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Say goodbye to winter stews and hello to spring soups, salads, and grilled vegetables

For home cooks, a change of seasons means a change of attitude in the kitchen. Consider these fresh spring recipes and new appliances to make your spring sing.

As the weather warms up, the daffodils bloom, and daylight starts to linger into evening, home cooks in New England are thrilled to put away their hearty winter recipes and set their sights on the bright, fresh tastes of spring. During those first few visits to the farmers’ market, cooks want to buy everything they see, fill their baskets to the brim, and bring their bounty home to get cooking.

Farmers share that springtime excitement as well.

Interior of Woods Hill Table in West Concord, Mass.

“We look forward to watching the snow melt and getting our hands into the soil again,” says Kristin Canty, owner of the Farm at Woods Hill in Bath, N.H. “We also look forward to having baby lambs, chicks, ducklings, and piglets on the farm.”

The Farm at Woods Hill supplies many of the seasonal ingredients and grass-fed livestock featured on the menu at Canty’s restaurant, Woods Hill Table in West Concord. The pasture-to-plate restaurant works closely with farmers throughout New England. “Our chef, Charlie Foster, can’t wait to start receiving the first vegetables from the farms,” Canty says.

If you enjoy the foods of spring, you’re probably itching to start cooking with some of the season’s freshest harvest: Green garlic, beets, sorrel, Spanish onions, leeks, spinach, peas, and rhubarb, to name just a few. One of the best things about spring produce is that it can be meal-ready in a flash. No long hours of braising or stewing for these tender young ingredients.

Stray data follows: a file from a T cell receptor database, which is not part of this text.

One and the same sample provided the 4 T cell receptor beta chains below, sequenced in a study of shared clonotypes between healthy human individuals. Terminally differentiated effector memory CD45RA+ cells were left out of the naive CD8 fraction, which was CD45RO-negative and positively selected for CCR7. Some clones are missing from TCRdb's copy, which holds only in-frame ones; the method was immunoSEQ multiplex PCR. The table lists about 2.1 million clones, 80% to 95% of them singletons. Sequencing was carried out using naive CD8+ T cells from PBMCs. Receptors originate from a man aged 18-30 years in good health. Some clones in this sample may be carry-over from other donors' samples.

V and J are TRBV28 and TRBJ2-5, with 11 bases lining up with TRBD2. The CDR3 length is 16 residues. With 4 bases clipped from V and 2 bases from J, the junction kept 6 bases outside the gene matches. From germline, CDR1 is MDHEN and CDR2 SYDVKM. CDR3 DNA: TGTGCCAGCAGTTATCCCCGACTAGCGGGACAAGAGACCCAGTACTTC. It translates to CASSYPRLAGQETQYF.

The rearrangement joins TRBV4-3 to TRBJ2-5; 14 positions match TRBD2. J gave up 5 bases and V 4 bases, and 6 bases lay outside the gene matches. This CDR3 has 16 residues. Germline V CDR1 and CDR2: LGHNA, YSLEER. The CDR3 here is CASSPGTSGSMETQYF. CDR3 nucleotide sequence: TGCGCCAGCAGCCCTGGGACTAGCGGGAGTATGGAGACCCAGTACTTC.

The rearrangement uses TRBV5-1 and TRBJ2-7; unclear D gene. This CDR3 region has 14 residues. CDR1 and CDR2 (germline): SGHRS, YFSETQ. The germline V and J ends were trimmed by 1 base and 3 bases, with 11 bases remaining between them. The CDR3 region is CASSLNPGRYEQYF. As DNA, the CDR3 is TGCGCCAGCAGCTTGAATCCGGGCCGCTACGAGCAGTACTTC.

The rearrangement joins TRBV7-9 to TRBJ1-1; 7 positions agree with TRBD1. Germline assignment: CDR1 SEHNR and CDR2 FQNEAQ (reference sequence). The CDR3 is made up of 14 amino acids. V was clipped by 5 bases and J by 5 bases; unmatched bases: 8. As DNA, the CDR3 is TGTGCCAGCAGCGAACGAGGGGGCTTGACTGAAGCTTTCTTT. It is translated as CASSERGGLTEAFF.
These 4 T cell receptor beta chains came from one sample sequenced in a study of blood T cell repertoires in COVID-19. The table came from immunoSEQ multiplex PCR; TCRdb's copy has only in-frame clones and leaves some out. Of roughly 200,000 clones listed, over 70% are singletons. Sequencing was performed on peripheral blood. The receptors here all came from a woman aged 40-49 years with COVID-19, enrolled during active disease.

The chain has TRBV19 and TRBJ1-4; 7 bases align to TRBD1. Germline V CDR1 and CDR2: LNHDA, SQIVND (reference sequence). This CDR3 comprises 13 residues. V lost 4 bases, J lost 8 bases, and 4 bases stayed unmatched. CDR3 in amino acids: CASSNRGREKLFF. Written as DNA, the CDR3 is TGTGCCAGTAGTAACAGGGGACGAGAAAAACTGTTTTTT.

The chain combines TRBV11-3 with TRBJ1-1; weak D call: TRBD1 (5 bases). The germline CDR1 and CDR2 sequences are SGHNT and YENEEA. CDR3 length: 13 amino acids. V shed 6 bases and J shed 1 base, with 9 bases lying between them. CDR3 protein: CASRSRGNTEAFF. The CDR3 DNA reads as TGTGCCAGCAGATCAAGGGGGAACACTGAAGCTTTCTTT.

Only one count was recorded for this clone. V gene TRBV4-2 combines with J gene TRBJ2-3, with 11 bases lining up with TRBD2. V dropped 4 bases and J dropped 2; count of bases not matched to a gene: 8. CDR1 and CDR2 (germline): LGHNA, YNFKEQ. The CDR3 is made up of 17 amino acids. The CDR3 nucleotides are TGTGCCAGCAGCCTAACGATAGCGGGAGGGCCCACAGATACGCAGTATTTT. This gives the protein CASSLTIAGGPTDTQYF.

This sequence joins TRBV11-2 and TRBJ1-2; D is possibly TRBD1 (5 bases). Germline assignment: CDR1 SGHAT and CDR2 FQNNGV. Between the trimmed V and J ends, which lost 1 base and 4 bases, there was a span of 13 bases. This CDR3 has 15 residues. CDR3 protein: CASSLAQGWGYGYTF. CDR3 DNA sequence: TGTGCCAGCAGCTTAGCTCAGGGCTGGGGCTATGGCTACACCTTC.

Using the following recipes, which are provided by Woods Hill Table, you can make the most of spring produce. Try tossing a roasted spring beet salad, grilling broccoli for a tasty appetizer, or simmering green garlic and Spanish onions with young potatoes for a quick soup. With each bite, you’ll savor the flavor of spring.

A new season for appliances, too

In addition to offering an opportunity to lighten your menu, spring is a great time to update your kitchen appliances. If you have an older range, you’ll be surprised at what the newest crop of stovetops and ovens can do. Today’s ranges make it more enjoyable than ever to cook your family’s favorite spring foods. And state-of-the art smart connectivity features provide a whole new level of ease for cooks who have lots of things on their to-do list besides cooking dinner.

For example, LG Electronics has designed ranges that use its own SmartThinQ technology to make cooking more convenient. With the LG SmartThinQ app, you can use your smartphone to control your oven from anywhere—which means you don’t have to be in the kitchen to turn your oven on or off or to see when dinner will be ready.

LG ranges also offer features that ensure your recipes turn out well each time you make them. LG ProBake Convection, which is inspired by professional ranges, has a heating element positioned on the back wall rather than the bottom of the oven for optimal heat distribution. And LG’s Infrared Heating System provides the seared flavor of an outdoor grill without leaving the kitchen—great for those infamous New England spring days that feel more like December than May.

For homeowners who are as interested in green technology as they are in green vegetables, LG offers energy-efficient features. On stovetops, SmoothTouch glass controls and induction technology focus heat towards the bottom of the cookware only, guaranteeing quick and even heating as well as energy savings.

Best of all, LG offers reliability. LG has received more J.D. Power Awards for kitchen appliances than any other manufacturer and was rated highest in customer satisfaction for freestanding ranges.

So, now that winter is (hopefully) in the rearview mirror for a while, it’s time to take your cooking in a fresh direction. Forget about winter squash and rutabagas. Head off to the farmers’ market, pull out your favorite springtime recipes, and get cooking!


This content was produced by Boston Globe Media's Studio/B in collaboration with the advertiser. The news and editorial departments of The Boston Globe had no role in its production or display.